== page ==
was not without its compensations, amongst which we may note the increasing estimation in which his works were held in England and America, and the respect and homage paid to him personally, the latter circumstance, however, leading to frequent intrusions on the privacy of Rydal Mount, of which an amusing instance is recorded in the case of a tourist from Manchester, who persisted in the face. of more than one denial, stating as a last resource that, having had the honour of shaking hands with the Hero of Waterloo, he trusted, as the greatest general of the age had accorded him that privilege, that the greatest poet would not withhold a similar favour.

About this time he was also much gratified by the dedication of her Poems to him by Mrs. Hemans, a lady whose genius he admired, but regretted that the necessity of writing for a living had often compelled her to compose too hurriedly to give her talents fair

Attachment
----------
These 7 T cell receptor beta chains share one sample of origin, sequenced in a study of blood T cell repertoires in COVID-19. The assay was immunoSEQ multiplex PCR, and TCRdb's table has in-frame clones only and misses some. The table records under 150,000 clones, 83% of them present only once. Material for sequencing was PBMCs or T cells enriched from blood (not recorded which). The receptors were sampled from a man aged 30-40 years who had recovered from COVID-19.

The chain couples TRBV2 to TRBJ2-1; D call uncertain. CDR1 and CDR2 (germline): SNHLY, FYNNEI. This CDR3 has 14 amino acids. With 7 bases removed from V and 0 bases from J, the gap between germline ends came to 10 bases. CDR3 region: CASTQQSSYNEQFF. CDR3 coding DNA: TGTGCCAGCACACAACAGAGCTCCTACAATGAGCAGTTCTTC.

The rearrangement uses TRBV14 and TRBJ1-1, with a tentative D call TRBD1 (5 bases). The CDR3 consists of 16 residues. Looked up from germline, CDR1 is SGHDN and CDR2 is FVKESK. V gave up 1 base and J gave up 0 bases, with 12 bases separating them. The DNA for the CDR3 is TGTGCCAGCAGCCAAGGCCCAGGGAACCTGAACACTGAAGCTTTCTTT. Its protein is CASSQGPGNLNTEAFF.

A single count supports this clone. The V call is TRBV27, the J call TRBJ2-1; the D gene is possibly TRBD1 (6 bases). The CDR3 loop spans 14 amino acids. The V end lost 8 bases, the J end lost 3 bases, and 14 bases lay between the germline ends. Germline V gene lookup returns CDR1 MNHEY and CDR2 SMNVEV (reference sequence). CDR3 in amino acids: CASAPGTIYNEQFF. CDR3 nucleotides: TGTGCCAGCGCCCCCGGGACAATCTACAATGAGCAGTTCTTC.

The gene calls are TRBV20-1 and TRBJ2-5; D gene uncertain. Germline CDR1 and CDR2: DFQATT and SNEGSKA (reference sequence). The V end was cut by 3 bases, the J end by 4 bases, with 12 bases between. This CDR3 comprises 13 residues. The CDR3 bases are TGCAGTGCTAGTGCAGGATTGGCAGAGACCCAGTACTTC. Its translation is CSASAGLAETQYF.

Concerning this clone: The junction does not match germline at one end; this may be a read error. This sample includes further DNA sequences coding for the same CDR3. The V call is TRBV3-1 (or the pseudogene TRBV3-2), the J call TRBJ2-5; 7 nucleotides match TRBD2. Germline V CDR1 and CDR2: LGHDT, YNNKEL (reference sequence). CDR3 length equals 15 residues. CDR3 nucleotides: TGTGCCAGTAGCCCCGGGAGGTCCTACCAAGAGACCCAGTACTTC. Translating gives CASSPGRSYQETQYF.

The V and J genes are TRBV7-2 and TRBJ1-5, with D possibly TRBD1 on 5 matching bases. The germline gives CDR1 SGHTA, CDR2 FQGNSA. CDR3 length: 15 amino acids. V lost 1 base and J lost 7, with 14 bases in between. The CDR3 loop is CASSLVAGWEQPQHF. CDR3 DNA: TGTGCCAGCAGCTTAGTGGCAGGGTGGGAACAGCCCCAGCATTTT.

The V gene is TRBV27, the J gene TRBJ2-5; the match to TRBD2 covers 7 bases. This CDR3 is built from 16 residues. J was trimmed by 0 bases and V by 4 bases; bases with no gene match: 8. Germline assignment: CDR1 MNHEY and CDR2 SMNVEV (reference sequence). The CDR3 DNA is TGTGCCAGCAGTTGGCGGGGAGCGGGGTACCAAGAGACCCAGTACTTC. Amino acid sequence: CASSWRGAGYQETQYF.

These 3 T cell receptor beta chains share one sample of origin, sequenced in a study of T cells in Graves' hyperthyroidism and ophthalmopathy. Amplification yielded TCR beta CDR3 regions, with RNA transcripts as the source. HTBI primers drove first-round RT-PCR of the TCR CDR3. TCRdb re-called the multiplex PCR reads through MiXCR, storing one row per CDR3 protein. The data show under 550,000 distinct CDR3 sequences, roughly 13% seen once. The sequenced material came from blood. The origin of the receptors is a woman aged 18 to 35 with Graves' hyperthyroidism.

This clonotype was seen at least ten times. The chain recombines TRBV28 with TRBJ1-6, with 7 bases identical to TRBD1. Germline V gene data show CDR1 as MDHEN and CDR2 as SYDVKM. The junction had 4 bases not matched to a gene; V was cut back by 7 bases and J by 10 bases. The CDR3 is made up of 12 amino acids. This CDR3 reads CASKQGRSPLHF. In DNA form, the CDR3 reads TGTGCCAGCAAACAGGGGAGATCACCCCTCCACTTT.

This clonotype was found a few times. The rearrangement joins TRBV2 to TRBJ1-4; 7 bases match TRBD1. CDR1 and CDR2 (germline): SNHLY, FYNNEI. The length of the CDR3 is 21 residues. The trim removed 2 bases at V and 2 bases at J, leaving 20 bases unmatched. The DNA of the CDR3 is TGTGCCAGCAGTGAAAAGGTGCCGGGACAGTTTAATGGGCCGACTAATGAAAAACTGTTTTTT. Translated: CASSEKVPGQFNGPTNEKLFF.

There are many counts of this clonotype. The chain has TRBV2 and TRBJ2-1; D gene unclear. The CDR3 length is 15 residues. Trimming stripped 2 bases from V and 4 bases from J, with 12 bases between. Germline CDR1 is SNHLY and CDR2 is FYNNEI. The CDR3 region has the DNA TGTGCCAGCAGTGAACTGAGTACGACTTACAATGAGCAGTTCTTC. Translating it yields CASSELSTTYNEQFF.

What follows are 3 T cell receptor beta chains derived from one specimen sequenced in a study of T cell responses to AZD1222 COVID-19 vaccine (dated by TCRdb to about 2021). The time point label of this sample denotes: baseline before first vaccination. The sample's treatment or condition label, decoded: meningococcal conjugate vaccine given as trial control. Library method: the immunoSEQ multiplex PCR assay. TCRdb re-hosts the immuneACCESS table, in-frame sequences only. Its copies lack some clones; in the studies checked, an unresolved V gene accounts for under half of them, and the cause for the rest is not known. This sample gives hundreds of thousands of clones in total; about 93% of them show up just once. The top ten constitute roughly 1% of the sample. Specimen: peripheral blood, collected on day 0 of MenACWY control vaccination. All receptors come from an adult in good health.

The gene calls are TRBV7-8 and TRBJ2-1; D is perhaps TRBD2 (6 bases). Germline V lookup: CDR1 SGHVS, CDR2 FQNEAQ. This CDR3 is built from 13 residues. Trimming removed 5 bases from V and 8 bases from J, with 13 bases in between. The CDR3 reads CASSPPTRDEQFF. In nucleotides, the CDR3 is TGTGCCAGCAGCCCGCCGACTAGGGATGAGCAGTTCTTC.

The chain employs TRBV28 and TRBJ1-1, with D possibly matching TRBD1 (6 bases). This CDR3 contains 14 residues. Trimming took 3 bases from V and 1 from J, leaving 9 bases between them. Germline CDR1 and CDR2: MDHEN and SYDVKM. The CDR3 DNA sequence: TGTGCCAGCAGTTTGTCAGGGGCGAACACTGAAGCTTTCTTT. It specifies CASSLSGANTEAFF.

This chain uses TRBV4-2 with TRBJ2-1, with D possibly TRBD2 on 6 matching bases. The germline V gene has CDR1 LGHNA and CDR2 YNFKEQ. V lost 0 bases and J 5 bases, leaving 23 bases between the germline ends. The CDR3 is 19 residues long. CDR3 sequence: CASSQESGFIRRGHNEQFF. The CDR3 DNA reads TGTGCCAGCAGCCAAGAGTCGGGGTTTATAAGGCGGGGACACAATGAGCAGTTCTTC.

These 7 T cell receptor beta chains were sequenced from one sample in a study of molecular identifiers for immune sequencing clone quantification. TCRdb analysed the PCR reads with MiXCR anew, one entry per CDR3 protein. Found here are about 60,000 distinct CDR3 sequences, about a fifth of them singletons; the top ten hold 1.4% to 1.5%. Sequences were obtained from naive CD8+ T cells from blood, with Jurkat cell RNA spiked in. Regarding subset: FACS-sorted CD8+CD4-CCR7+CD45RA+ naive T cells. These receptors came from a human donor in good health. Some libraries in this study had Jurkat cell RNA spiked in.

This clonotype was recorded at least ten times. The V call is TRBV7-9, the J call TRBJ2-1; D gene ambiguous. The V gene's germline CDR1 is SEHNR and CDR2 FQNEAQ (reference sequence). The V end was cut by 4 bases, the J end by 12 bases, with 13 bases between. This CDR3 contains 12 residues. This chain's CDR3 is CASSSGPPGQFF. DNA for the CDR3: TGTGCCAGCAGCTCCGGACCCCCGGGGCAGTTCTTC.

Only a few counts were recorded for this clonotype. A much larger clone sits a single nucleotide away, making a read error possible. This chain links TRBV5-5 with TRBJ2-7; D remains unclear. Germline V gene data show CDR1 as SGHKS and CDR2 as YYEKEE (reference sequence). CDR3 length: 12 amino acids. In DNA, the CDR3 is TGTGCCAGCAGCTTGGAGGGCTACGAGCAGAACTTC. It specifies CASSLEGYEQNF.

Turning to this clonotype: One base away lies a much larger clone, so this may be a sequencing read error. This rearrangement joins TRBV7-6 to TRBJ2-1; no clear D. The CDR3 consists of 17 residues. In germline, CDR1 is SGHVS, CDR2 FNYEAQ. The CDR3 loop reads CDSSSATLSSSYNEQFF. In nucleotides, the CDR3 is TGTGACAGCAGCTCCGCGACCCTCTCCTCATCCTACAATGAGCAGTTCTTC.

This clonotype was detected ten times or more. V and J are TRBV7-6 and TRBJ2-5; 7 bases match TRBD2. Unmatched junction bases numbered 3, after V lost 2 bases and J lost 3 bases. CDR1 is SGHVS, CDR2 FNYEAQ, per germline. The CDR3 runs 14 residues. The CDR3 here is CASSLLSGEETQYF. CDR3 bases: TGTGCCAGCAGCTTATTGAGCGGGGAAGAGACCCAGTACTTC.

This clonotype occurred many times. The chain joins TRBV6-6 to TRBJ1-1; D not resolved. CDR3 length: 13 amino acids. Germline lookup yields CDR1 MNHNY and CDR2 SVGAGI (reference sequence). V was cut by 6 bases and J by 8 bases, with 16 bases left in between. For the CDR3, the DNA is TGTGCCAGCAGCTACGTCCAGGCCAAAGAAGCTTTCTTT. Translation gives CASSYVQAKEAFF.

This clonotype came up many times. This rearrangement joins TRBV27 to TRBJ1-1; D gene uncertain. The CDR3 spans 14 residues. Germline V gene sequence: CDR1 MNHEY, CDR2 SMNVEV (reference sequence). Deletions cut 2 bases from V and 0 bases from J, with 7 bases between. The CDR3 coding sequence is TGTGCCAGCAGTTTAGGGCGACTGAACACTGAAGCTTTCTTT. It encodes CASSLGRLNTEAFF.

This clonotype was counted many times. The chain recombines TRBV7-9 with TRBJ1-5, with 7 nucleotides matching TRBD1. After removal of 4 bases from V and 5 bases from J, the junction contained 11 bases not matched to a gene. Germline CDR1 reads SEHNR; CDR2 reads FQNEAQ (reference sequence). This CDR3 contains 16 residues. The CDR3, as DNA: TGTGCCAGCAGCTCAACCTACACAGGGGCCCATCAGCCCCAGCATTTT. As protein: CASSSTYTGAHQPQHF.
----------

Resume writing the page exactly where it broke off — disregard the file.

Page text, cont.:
Perhaps one of the most interesting portions of the Memoir of Wordsworth, to which we have so often referred, is that communicated to the author by the Hon. Justice Coleridge, who, after going on the northern circuit with Baron Parke, resided, during the vacation of 1836, at Fox How, Dr. Arnold's charming retreat, near Rydal. The proximity of this spot to Rydal Mount naturally led to frequent intercourse with the bard, and, during their rambles and excursions, many interesting reminiscences of the author of 'Christabel' and 'The Ancient Mariner' were recalled. The companionship of so amiable and gifted a man as Justice Coleridge contributed to cheer Wordsworth under the grief which weighed upon him, as he became convinced of the permanent obscuration of the bright and ardent